Tuesday, October 28, 2014

Sold 101+ LXP at $10.65/Bought 200 WIW at $11.45

Google remains intermittently unable to take visitors to my blog who are using the correct blog URL. I have quit using the blog URL to gain access. Instead, I will bookmark the "blog archive" for the latest month. Stocks, Bonds & Politics: October 2014

I am now on an irregular publication schedule. Some trades will be discussed here and some individual trades will be discussed at SA.

Google's software has inexplicable increases in the font size in this blog that can not be changed by any means known to me. I consequently quit writing it.  

I published the section dealing with the WIW purchase at SA, and it is easier to read at that website: Closed End Bond Funds: Bought Back WIW At $11.45 As A Trade: - South Gent | Seeking Alpha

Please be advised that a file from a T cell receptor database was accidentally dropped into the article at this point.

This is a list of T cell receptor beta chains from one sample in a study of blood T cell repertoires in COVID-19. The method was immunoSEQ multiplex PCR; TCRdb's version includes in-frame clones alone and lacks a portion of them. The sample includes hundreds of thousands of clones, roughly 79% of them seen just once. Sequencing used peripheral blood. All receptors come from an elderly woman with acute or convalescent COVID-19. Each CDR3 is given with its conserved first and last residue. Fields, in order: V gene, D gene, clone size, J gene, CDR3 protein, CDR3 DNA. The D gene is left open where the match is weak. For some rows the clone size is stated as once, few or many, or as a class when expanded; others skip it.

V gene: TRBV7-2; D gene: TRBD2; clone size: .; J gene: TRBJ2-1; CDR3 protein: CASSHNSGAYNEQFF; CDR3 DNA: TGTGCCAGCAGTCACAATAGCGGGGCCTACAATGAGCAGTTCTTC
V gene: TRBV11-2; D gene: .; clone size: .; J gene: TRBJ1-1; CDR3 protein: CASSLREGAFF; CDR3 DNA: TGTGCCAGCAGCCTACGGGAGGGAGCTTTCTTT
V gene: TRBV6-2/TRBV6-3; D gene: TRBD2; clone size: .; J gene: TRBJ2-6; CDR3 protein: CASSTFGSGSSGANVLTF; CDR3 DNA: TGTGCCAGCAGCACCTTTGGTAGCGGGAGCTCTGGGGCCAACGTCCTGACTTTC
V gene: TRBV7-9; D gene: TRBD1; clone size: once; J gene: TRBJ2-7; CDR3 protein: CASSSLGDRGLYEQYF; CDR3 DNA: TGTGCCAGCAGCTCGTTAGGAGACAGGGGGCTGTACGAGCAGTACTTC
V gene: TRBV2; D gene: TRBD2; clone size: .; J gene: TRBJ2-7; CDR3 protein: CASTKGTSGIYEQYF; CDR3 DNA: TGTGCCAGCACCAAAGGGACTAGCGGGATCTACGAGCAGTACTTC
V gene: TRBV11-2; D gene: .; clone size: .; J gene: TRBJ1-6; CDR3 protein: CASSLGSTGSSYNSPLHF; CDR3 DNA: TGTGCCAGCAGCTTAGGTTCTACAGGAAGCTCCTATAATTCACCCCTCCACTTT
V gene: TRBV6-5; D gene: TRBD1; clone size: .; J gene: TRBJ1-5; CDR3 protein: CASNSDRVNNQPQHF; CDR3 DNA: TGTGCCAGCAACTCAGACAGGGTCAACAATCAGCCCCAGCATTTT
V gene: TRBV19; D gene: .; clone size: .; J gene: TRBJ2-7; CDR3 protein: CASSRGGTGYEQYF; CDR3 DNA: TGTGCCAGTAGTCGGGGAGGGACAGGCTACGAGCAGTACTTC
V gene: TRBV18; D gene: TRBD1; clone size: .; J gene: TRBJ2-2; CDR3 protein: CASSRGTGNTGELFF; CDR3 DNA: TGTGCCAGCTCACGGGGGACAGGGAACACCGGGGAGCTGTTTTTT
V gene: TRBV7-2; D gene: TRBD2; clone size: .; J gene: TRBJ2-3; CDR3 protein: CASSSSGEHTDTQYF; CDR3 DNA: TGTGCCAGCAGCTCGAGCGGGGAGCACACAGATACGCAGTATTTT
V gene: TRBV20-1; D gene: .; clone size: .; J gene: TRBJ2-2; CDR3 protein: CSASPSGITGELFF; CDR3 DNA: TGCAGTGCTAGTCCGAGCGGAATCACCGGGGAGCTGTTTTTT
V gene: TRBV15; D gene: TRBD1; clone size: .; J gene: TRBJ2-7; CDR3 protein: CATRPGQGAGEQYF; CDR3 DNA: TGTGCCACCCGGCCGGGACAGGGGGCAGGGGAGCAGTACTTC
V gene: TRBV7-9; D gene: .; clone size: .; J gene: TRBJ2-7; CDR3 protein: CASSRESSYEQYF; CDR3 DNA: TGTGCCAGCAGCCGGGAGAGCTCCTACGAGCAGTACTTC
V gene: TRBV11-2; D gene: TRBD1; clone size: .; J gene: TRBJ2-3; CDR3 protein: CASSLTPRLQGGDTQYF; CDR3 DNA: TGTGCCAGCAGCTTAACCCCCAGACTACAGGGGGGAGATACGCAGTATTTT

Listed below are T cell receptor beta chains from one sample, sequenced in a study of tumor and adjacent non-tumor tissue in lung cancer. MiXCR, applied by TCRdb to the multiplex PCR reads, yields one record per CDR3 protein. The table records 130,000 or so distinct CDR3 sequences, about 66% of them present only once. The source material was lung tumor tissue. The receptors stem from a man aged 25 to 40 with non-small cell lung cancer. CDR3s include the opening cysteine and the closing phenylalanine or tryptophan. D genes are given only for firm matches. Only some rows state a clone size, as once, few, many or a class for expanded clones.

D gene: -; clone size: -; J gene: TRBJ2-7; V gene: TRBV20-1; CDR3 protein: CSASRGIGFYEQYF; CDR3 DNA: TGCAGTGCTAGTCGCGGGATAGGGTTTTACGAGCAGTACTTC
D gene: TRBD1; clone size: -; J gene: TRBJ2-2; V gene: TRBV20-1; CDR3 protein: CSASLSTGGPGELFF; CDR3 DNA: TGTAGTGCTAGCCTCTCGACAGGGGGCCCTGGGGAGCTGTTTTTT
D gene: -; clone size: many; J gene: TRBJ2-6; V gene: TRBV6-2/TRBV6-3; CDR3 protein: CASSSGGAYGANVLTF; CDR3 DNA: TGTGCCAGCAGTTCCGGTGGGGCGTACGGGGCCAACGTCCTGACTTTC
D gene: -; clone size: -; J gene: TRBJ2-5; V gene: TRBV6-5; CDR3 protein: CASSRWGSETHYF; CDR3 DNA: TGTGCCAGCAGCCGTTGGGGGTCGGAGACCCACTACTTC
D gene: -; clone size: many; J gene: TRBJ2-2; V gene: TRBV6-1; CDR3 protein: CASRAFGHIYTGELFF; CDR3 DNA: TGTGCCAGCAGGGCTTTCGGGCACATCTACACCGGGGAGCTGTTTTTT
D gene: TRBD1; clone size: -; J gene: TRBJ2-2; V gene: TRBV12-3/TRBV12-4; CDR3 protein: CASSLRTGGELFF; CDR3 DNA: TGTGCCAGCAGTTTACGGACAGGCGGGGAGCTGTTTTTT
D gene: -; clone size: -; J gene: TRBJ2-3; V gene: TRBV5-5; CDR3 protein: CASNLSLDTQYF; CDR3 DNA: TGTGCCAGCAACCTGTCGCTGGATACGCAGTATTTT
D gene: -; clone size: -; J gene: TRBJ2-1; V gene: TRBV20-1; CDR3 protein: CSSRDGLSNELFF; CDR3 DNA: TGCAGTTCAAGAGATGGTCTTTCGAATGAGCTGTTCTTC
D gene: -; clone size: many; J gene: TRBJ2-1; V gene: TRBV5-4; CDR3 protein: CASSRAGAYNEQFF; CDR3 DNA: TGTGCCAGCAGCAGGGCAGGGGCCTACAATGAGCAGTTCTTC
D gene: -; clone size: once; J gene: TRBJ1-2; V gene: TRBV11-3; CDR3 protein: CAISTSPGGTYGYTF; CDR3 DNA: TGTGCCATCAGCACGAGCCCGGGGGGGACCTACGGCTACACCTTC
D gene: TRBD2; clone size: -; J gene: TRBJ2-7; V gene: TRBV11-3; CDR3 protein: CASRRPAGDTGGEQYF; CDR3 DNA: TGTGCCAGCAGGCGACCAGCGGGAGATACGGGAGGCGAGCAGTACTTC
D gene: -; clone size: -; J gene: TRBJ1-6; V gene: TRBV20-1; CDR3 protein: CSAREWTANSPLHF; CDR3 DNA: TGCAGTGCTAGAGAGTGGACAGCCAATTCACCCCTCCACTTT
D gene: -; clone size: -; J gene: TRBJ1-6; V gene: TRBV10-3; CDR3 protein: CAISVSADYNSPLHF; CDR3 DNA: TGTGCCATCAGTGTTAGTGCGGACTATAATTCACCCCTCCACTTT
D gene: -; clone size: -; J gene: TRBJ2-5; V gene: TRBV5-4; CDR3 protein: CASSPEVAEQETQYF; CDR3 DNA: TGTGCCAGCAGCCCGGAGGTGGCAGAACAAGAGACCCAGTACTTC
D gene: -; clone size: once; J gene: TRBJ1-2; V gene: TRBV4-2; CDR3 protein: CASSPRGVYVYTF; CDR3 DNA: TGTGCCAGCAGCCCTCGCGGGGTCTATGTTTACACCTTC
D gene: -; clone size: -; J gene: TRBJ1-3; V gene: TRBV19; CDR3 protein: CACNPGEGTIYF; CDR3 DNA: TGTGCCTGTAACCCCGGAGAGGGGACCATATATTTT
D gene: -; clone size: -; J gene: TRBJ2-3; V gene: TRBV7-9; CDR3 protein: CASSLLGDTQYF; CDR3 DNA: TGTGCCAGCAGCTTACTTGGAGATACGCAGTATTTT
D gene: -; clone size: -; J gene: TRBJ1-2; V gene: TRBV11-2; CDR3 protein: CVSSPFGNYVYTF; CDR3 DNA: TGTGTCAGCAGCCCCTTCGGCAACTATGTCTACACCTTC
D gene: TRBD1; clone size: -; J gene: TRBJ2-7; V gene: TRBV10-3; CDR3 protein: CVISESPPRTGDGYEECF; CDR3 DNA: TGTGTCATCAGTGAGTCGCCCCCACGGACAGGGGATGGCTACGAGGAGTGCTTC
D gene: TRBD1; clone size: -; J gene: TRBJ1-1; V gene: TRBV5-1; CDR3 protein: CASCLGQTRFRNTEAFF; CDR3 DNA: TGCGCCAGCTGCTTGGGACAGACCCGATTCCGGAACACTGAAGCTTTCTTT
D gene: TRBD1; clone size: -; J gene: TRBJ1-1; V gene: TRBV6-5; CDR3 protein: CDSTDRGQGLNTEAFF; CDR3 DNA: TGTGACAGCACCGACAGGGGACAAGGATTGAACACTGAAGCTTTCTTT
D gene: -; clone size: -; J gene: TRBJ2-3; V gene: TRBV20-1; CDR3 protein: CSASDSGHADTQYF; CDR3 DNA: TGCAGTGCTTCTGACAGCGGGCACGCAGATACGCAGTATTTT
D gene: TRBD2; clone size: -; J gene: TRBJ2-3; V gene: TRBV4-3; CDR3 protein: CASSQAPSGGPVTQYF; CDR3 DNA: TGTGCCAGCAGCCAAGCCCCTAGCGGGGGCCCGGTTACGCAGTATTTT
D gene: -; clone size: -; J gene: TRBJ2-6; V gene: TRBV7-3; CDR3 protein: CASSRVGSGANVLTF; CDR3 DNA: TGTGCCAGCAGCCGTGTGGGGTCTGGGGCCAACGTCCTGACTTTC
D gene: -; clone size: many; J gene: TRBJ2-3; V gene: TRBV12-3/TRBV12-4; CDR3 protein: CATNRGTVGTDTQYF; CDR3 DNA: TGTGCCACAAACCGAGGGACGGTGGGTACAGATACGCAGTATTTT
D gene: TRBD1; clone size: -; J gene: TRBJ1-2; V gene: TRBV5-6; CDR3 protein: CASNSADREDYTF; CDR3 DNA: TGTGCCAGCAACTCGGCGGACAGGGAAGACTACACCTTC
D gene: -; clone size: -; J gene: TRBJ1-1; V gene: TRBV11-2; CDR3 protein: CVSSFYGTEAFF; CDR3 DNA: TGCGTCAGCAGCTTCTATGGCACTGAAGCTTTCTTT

Big Picture Synopsis 


Stable Vix Pattern (Bullish)(Requires a Trigger Event To End)                   
Short Term: Market Needs to Correct 10% to 15%               
Intermediate Term: Slightly Bullish (gains to date borrow from the future)
Long Term: Bullish

The VIX remains in a Stable Vix Pattern. The brief spike to the mid-20s was insufficient to generate a Trigger Event under the Model.

VIX Short Term Spike in October-Closing Prices

10/20 Back Below 20
10/17 21.99
10/16 25.2
10/15 25.27 
10/14 22.79
10/13 24.64
10/12 21.24
10/09 Below 20


Short to Long Term: Slight Bearish Based on Interest Rate Normalization

The 10 year TIP break-even spread closed today at 1.91% and has been trending down.

That forecast is known as the break-even spread, the average annual rate of inflation for the owner of the 10 year TIP to break even with the owner of the non-inflation protected treasury.

The break-even spread is calculated by subtracting the yield of the TIP

From the Yield of the Non-inflation protected treasury

The 10 year TIP break-even spread closed today at  1.91% and has been trending down.